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China to replace longtime Tokyo envoy amid improving ties

  • April 3, 2019
  • , Nikkei Asian Review , 03:09 p.m.
  • English Press

TOKYO — China plans to replace its veteran ambassador to Japan, Cheng Yonghua, apparently a sign that Beijing believes bilateral ties are ready for a new envoy, it was learned Wednesday. 


Cheng has been seen by both sides as a steady hand in the often rocky bilateral relations. He has served in the post for nine years, the longest ever for a Chinese envoy.


Chinese Vice Foreign Minister Kong Xuanyou, a Japan expert, is believed to be a leading candidate to succeed Cheng. Kong is now deputy minister in charge of the Asia region, as well as Beijing’s special envoy on Korean peninsula issues. The new envoy will be responsible for Chinese President Xi Jinping’s visit to Japan for the Group of 20 summit in Osaka in June.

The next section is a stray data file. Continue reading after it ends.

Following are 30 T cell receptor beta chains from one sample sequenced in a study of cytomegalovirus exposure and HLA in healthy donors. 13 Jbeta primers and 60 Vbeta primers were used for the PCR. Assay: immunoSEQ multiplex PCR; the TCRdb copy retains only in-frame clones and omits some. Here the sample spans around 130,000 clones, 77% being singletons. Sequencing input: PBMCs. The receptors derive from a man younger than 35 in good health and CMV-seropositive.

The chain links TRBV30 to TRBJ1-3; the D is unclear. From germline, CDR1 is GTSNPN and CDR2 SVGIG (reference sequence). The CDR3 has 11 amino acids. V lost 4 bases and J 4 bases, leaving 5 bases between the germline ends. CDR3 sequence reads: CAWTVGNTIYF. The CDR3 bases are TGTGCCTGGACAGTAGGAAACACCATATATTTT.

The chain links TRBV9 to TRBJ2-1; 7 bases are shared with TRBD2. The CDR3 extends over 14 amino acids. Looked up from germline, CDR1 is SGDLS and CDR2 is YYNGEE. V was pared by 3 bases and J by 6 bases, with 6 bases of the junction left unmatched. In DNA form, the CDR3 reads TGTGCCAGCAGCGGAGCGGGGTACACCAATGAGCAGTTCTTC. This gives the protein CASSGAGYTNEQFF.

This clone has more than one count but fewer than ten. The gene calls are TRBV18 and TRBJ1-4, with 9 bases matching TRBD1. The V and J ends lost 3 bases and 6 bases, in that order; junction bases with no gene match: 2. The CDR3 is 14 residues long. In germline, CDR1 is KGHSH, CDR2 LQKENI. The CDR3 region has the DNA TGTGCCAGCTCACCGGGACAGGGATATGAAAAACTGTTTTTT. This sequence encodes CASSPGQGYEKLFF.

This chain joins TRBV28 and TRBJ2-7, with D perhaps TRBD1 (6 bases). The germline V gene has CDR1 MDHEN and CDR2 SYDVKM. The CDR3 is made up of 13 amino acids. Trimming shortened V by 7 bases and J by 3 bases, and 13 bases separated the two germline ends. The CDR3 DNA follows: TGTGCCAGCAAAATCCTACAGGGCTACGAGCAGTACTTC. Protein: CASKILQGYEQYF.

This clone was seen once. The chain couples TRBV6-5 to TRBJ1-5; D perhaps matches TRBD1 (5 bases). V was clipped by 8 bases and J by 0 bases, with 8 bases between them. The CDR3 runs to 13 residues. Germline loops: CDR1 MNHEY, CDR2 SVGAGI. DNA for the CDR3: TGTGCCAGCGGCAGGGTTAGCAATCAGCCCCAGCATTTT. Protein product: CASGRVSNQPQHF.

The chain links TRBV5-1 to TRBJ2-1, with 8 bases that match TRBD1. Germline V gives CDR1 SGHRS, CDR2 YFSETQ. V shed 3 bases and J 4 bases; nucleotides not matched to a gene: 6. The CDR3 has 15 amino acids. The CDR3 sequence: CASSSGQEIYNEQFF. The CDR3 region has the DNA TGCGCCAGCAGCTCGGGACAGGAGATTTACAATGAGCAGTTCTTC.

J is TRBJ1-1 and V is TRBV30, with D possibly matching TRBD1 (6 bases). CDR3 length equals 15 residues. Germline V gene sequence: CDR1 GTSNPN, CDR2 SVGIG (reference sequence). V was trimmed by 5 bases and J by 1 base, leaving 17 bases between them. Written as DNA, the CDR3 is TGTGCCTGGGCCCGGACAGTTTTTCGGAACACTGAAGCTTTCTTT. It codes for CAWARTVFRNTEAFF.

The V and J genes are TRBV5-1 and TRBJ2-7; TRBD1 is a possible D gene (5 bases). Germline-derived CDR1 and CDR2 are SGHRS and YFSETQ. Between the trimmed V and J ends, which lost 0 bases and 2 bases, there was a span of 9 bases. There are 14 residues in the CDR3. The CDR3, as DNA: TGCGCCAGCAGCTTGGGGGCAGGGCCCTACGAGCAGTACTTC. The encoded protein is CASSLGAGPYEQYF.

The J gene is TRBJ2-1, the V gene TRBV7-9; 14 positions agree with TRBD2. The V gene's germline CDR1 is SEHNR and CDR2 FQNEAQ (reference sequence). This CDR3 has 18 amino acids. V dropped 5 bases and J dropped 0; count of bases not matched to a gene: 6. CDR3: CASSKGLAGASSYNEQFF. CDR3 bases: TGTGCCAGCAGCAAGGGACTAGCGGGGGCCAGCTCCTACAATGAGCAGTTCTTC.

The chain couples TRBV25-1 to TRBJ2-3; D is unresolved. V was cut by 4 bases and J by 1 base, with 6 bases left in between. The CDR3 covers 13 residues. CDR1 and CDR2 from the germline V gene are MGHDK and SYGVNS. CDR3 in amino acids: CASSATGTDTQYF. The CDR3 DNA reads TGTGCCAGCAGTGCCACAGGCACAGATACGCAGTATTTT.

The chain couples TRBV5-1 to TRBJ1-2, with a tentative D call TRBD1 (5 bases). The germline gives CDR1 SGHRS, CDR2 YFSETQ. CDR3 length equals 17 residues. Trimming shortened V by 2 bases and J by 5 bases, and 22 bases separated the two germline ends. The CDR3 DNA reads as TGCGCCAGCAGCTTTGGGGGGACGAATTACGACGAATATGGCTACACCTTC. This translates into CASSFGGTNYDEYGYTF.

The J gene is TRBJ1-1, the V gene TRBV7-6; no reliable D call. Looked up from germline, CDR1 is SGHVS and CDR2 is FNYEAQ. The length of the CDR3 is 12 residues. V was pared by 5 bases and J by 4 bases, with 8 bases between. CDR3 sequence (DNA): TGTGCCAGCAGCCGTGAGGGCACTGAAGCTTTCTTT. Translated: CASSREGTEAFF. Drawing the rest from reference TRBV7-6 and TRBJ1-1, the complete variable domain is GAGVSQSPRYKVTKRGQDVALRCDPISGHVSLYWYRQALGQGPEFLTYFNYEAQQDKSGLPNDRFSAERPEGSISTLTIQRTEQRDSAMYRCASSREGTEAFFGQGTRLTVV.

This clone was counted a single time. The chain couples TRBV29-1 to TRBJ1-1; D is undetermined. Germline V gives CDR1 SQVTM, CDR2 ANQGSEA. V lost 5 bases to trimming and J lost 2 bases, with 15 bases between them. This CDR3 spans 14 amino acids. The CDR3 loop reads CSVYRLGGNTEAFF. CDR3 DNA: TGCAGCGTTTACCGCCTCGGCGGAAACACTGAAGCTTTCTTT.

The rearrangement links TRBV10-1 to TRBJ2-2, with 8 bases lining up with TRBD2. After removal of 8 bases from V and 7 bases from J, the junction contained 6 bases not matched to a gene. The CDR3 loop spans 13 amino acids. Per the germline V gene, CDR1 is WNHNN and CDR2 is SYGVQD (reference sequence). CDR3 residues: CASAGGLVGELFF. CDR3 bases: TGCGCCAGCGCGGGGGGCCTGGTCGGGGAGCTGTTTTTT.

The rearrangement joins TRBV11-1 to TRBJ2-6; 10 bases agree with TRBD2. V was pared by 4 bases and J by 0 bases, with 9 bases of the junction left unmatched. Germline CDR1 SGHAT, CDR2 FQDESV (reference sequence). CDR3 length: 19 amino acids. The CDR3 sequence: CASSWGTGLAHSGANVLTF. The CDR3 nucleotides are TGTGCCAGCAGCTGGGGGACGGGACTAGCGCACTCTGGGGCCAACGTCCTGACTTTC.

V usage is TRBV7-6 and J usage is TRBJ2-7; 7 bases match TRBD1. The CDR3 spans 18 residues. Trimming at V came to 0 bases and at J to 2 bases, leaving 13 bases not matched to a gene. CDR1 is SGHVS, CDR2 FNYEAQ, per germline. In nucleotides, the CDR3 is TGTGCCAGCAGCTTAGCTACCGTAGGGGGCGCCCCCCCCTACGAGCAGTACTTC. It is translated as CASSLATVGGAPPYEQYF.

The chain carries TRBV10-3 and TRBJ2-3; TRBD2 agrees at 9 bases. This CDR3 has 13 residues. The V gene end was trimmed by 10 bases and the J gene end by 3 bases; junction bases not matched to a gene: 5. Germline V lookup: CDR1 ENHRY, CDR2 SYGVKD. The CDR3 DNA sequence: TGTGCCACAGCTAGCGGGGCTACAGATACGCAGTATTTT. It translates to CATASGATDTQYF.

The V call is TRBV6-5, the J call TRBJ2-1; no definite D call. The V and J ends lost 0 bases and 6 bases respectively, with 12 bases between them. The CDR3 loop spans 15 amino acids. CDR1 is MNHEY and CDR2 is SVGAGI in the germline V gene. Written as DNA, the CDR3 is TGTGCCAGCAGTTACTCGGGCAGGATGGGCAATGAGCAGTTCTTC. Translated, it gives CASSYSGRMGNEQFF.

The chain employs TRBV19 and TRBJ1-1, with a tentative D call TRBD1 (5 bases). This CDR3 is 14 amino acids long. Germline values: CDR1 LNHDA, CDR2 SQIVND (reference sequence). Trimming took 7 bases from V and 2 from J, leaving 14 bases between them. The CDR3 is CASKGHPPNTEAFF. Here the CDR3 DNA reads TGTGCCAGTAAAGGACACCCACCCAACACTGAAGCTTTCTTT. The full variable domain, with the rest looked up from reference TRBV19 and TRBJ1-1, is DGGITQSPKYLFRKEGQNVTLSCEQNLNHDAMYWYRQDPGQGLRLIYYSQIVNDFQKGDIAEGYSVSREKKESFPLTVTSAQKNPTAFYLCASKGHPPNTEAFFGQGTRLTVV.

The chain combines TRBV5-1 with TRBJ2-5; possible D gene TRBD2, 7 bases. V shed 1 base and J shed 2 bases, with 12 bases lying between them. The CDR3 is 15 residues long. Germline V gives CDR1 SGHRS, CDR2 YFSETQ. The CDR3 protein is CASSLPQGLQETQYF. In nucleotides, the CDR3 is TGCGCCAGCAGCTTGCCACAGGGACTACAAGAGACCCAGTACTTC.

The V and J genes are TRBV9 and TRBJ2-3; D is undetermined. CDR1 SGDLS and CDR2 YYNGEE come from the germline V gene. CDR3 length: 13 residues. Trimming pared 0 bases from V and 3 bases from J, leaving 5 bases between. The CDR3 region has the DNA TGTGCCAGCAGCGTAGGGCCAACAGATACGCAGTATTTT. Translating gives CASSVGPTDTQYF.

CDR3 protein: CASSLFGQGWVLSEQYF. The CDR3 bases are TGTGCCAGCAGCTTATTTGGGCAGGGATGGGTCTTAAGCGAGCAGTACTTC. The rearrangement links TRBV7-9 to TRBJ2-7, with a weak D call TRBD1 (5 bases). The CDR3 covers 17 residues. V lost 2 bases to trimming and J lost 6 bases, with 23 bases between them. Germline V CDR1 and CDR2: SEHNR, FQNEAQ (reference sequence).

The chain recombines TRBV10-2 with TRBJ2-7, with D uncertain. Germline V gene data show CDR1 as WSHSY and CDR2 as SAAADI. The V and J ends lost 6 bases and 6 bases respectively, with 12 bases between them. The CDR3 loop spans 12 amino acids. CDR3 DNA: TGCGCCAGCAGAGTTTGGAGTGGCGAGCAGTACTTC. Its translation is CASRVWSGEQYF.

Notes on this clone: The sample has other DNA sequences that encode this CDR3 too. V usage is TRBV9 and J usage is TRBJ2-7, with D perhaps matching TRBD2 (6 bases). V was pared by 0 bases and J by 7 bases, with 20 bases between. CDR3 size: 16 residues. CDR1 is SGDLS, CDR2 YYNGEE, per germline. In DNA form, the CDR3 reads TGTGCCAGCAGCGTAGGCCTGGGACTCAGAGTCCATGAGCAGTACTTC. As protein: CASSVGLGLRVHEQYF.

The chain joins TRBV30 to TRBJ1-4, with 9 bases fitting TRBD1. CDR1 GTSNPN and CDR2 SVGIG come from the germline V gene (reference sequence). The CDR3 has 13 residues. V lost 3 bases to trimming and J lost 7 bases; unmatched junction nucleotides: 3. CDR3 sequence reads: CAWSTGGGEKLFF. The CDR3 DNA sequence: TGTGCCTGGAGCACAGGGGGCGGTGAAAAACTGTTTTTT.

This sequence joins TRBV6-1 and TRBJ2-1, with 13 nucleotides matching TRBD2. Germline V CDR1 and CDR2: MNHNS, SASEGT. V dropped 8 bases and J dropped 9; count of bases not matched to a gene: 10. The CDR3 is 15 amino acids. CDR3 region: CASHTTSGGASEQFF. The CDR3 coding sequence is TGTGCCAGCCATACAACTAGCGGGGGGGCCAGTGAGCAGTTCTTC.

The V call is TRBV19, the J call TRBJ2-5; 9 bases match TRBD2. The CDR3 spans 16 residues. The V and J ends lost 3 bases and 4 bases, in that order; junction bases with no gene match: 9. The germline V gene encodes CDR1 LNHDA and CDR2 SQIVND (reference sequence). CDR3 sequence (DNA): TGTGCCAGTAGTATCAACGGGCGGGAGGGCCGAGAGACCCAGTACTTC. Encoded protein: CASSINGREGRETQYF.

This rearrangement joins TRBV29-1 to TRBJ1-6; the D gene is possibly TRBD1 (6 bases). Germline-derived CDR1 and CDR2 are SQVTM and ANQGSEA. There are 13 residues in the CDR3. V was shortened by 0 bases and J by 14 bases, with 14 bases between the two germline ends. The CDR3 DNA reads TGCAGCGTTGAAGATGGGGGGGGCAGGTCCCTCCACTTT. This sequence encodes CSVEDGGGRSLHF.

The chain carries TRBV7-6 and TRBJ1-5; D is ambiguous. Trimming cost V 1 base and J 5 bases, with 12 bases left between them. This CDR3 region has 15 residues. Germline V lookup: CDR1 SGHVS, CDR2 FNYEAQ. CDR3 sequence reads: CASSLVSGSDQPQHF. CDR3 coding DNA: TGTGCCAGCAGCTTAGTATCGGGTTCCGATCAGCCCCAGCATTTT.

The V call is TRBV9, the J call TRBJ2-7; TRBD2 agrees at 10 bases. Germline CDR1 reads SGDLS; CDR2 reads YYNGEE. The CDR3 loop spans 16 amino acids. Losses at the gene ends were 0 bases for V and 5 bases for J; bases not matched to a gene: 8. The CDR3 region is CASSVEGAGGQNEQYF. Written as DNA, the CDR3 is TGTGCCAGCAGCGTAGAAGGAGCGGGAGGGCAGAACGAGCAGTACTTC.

Cheng was one of the first Chinese students Beijing sent to Japan after the normalization of diplomatic ties in 1972. His career has centered on diplomatic relations with Asia, including an earlier stint at the embassy in Tokyo.


As ambassador, Cheng has overseen one of the most turbulent periods in bilateral ties. In September 2010, just months after he took up the post, relations between the two countries were rocked by a ramming incident involving a Japanese patrol boat and a Chinese fishing vessel near the Senkaku Islands in the East China Sea. It was followed by massive anti-Japanese demonstrations in China in 2012, in response to Japan’s nationalization of the Senkaku Islands.


China moved to patch up the ties after Prime Minister Shinzo Abe came into power in late 2012. The improvement gained momentum as China faced more difficulty dealing with the U.S. on a trade front under President Donald Trump.


Abe and Chinese President Xi Jinping resumed bilateral top-level dialogue in 2014. China’s Prime Minister Li Keqiang made the first visit to Japan in seven years last year. 

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